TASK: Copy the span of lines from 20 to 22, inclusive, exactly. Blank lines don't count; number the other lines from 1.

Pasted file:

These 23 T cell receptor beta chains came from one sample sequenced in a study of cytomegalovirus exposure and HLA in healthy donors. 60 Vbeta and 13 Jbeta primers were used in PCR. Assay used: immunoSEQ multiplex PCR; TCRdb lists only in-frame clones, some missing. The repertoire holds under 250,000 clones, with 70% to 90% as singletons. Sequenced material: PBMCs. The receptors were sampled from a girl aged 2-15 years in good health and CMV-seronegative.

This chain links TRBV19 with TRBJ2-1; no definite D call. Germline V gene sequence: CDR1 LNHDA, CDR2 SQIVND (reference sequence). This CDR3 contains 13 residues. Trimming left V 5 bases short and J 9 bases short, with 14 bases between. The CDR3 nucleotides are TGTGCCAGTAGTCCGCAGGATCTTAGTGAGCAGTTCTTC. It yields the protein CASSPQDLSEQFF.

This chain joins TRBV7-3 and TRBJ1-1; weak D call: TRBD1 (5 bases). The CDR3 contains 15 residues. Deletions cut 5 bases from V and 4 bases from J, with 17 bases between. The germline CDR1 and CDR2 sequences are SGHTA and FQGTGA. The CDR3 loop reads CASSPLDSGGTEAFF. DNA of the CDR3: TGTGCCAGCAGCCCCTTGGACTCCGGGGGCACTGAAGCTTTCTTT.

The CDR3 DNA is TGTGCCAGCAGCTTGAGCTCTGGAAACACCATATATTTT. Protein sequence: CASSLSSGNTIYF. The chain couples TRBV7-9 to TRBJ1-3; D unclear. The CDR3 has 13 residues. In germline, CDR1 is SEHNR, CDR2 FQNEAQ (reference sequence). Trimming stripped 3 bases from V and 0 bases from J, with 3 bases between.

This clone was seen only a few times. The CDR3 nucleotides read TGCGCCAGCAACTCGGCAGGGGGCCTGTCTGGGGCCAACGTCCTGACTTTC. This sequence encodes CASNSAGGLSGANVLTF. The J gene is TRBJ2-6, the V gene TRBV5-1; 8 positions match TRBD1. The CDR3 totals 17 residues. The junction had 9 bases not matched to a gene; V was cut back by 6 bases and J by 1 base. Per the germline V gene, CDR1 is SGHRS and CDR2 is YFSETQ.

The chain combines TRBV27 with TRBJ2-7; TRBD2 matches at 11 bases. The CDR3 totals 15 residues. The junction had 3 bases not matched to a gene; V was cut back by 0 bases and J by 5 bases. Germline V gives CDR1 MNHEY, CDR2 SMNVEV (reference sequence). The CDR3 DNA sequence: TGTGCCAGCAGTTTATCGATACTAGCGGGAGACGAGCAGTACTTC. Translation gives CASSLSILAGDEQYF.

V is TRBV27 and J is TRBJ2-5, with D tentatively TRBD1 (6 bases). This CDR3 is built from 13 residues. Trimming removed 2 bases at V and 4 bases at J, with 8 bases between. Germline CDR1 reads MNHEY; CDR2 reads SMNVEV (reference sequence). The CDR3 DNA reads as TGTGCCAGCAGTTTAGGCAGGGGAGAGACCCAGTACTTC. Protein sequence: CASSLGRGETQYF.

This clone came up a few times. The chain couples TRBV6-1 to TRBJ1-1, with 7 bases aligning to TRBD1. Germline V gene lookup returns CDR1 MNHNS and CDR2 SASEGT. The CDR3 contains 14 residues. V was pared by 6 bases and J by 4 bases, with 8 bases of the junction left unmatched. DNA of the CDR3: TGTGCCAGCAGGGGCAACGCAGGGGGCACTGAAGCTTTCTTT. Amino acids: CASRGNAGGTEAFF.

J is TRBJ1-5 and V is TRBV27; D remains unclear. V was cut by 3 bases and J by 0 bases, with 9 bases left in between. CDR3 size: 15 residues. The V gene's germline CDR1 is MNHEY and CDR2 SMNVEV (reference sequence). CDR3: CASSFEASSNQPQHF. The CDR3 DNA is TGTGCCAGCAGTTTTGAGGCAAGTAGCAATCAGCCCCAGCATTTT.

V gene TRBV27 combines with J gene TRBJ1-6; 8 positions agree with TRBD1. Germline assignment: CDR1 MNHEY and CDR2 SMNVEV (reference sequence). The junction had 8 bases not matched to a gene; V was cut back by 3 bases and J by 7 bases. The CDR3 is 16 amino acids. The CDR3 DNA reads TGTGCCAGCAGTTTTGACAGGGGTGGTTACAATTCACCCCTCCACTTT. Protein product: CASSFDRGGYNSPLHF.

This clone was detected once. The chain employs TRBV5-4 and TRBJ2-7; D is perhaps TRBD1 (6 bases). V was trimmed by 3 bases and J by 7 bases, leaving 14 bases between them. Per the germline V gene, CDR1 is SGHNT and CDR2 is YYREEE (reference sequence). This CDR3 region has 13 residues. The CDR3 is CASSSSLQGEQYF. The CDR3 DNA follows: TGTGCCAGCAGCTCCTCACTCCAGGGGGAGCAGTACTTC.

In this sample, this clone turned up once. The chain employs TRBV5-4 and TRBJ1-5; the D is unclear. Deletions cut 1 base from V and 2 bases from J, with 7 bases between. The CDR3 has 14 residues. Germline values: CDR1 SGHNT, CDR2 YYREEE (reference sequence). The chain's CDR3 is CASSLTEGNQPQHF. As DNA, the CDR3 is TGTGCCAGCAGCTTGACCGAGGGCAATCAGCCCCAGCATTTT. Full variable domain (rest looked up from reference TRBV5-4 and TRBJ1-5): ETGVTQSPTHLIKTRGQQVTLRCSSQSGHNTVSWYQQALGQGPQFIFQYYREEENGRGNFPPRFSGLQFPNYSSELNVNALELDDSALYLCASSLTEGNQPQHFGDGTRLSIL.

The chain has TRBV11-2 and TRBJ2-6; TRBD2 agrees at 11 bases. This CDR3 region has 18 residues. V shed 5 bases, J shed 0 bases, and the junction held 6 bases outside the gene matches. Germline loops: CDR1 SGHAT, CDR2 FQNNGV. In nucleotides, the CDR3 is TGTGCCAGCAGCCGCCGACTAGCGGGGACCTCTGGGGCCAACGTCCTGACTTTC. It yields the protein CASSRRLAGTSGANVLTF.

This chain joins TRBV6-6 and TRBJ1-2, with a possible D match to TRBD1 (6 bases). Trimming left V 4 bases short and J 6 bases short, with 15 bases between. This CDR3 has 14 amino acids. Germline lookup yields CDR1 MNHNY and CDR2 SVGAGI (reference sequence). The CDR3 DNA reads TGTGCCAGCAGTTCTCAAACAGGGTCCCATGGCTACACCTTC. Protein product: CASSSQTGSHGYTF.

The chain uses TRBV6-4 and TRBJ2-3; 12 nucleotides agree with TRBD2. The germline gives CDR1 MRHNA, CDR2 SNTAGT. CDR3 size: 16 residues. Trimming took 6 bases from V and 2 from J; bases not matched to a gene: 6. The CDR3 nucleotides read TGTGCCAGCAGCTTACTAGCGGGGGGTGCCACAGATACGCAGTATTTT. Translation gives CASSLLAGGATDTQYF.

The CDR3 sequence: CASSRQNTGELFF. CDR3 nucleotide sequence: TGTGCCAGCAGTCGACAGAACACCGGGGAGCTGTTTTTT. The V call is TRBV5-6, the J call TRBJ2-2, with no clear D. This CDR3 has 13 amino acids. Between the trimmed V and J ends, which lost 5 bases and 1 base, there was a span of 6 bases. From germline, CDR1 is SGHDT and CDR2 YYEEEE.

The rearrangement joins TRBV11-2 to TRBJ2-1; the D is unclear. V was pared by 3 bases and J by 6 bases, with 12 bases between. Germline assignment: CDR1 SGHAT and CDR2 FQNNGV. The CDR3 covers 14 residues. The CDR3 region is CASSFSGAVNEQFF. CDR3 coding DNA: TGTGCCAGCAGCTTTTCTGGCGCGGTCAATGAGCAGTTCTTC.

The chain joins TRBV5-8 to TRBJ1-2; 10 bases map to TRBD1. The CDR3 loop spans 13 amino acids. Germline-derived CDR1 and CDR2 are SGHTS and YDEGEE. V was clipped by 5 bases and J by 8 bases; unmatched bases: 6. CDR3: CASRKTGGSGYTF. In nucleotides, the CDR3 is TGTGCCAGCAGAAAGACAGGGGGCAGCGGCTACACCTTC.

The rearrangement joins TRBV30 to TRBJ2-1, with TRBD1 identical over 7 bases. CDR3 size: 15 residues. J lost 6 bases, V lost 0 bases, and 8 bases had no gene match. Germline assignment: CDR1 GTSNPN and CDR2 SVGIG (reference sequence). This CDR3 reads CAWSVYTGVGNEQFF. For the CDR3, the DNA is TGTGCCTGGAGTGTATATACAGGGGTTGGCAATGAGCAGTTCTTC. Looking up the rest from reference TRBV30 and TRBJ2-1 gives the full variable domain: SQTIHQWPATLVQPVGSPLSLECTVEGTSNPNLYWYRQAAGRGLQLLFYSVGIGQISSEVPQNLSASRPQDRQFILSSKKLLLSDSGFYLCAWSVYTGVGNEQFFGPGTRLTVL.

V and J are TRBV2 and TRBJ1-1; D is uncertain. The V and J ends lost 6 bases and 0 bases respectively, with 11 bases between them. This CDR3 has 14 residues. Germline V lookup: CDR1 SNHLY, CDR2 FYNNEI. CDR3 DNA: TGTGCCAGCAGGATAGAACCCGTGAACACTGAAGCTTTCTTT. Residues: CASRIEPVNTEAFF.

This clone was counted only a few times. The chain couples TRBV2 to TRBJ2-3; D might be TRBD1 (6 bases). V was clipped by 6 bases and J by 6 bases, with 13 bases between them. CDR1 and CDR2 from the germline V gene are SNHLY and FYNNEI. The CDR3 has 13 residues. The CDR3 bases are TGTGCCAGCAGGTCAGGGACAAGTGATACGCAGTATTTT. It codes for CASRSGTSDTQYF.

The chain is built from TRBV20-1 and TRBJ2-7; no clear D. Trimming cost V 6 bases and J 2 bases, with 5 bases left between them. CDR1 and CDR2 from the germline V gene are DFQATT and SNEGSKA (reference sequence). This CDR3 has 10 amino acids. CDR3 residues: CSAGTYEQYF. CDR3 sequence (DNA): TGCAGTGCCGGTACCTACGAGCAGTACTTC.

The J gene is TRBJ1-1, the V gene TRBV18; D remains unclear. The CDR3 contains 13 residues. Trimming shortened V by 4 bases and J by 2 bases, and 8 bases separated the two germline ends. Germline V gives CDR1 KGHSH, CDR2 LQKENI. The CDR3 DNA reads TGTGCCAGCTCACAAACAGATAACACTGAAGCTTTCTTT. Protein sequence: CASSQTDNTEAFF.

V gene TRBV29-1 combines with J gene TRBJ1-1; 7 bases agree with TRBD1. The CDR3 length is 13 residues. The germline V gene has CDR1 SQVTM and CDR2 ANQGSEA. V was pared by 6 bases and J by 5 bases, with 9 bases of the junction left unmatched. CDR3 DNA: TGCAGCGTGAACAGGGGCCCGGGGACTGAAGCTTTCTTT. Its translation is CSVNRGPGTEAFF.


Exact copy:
V and J are TRBV2 and TRBJ1-1; D is uncertain. The V and J ends lost 6 bases and 0 bases respectively, with 11 bases between them. This CDR3 has 14 residues. Germline V lookup: CDR1 SNHLY, CDR2 FYNNEI. CDR3 DNA: TGTGCCAGCAGGATAGAACCCGTGAACACTGAAGCTTTCTTT. Residues: CASRIEPVNTEAFF.

This clone was counted only a few times. The chain couples TRBV2 to TRBJ2-3; D might be TRBD1 (6 bases). V was clipped by 6 bases and J by 6 bases, with 13 bases between them. CDR1 and CDR2 from the germline V gene are SNHLY and FYNNEI. The CDR3 has 13 residues. The CDR3 bases are TGTGCCAGCAGGTCAGGGACAAGTGATACGCAGTATTTT. It codes for CASRSGTSDTQYF.

The chain is built from TRBV20-1 and TRBJ2-7; no clear D. Trimming cost V 6 bases and J 2 bases, with 5 bases left between them. CDR1 and CDR2 from the germline V gene are DFQATT and SNEGSKA (reference sequence). This CDR3 has 10 amino acids. CDR3 residues: CSAGTYEQYF. CDR3 sequence (DNA): TGCAGTGCCGGTACCTACGAGCAGTACTTC.